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S. Xu, M. Willcox, P. Simmons, J. Vehige, T. Xie, Q. Garrett; Carboxymethylcellulose Stimulates Rabbit Corneal Epithelial Wound Healing. Invest. Ophthalmol. Vis. Sci. 2007;48(13):796.
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© ARVO (1962-2015); The Authors (2016-present)
Carboxymethylcellulose (CMC) used in artificial tears has been reported to reduce the rate of epithelial defects post-LASIK and has been shown in our previous study to be effective in promoting corneal epithelia wound closure in vitro (Simmons et al. ARVO 2006). This study was to investigate the efficacy of CMC in promoting corneal epithelial wound healing using an animal model.
A central corneal epithelial wound of 6mm in diameter was created on the NZ white rabbit eye by epithelial debridement leaving the other eye unwounded. Immediately after ocular surgery was completed and animal had recovered from anaesthesia, 50µl of the sterile PBS in the presence or absence of test compounds (0.2% and 1% w/v CMC) were topically administered to both eyes of the rabbits followed by administration four times a day up to 14 days. At the end of each time point (0, 8, 24, 32, 48, 72 hours, 14, 28 days and 10 weeks post-wounding and treatment), the corneal defect was stained with 1% fluorescein and photographed using a photographic slit-lamp biomicroscope. The wounded eye was then removed for histology. Wound healing rates were determined by the percentage reduction of the fluorescent area at the time point studied as compared to the time "0".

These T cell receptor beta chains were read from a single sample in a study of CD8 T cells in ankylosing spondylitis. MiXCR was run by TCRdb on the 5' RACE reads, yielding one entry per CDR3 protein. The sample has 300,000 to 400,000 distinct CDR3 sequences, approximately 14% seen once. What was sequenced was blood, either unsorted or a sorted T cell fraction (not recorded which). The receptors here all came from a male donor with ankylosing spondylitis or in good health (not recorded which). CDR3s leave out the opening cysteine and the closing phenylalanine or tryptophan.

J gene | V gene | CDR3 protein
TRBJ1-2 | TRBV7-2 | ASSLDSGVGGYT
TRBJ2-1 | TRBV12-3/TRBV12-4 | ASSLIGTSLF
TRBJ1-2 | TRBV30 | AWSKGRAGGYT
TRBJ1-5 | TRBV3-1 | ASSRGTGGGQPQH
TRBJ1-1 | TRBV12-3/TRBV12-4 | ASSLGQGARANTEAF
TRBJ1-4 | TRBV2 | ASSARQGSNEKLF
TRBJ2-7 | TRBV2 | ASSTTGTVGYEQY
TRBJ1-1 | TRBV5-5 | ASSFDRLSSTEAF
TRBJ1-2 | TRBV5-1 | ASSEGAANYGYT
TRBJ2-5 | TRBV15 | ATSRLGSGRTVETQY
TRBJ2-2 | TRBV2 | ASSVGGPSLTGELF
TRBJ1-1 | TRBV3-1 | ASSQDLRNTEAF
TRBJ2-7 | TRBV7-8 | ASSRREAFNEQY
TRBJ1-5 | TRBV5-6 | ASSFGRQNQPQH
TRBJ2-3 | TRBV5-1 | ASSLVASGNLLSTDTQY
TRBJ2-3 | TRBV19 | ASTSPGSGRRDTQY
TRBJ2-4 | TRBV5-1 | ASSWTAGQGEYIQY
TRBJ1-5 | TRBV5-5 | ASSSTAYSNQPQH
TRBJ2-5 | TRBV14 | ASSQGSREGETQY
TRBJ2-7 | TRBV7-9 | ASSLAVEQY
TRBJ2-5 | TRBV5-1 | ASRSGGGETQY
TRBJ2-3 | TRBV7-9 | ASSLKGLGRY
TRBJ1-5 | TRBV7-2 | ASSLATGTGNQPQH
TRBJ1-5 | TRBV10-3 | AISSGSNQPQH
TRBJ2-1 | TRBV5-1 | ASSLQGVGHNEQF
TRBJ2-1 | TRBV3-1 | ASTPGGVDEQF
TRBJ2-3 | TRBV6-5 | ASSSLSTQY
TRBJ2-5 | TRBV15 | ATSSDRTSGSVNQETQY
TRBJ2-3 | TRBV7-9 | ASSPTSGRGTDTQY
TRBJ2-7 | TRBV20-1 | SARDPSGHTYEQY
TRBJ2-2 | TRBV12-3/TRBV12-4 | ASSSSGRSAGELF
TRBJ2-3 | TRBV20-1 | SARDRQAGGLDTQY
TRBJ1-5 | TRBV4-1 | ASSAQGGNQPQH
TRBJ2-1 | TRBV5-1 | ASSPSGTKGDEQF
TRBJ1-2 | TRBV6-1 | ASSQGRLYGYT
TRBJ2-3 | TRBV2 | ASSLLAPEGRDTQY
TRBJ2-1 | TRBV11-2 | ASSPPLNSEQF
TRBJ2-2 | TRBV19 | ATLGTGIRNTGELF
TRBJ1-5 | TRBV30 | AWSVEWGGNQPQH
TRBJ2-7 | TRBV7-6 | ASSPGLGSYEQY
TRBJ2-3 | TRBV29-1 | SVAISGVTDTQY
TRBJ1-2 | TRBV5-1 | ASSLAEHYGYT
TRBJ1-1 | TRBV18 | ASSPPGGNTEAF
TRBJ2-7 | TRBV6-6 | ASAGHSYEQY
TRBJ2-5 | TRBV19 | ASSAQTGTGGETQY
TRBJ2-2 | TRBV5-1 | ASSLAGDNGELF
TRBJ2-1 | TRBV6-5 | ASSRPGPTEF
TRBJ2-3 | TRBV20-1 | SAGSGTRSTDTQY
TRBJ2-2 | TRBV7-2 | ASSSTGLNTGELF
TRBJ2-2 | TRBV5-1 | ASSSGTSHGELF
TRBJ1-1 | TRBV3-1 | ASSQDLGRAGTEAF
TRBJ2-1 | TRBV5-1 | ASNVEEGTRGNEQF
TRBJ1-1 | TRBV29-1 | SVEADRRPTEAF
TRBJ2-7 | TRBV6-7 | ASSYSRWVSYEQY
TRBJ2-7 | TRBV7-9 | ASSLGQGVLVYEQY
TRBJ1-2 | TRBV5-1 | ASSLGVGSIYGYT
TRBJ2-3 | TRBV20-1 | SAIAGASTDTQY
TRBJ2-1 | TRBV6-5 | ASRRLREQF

Twenty four (24) and 32 hours post-wounding, the percentage reduction of the wound area in the CMC-treated groups was significantly greater than the control groups without the CMC-treatment (p<0.05). The wound was closed completely 48 hours post-wounding in the CMC-treated groups whereas the wound remained open in the control groups. The stimulatory effect of CMC on corneal epithelial wound healing appeared to be also dose dependent with 1% CMC having significantly greater effect than 0.2% CMC (p=0.012 & 0.032 for 24 & 32hrs post wounding, respectively). The H&E staining showed the recovered epithelium of CMC-treated eyes was thicker and tighter as compared to the control eyes at 14, 28 days and 10 weeks post-wounding.
CMC's ability to promote rabbit corneal epithelial wound healing supports its clinical benefits reported with its use in post-surgical (e.g. LASIK) patients to reduce the rate of epithelial defects.
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